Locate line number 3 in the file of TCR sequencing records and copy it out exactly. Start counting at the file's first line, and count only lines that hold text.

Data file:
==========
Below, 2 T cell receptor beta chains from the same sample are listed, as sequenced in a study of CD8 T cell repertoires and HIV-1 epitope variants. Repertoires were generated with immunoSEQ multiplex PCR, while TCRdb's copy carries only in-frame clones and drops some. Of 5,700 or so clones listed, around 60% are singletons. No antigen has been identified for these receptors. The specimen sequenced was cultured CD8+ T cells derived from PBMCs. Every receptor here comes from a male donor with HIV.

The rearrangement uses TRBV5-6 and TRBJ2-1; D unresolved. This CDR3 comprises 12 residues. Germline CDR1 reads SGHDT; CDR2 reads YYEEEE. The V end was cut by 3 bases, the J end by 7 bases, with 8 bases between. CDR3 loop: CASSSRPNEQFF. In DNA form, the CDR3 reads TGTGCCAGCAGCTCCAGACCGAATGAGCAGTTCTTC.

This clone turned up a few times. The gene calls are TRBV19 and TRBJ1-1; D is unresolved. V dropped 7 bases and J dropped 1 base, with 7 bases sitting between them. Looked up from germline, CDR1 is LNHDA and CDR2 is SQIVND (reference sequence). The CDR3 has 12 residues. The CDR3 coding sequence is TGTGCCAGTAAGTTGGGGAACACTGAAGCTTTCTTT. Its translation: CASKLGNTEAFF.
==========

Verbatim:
This clone turned up a few times. The gene calls are TRBV19 and TRBJ1-1; D is unresolved. V dropped 7 bases and J dropped 1 base, with 7 bases sitting between them. Looked up from germline, CDR1 is LNHDA and CDR2 is SQIVND (reference sequence). The CDR3 has 12 residues. The CDR3 coding sequence is TGTGCCAGTAAGTTGGGGAACACTGAAGCTTTCTTT. Its translation: CASKLGNTEAFF.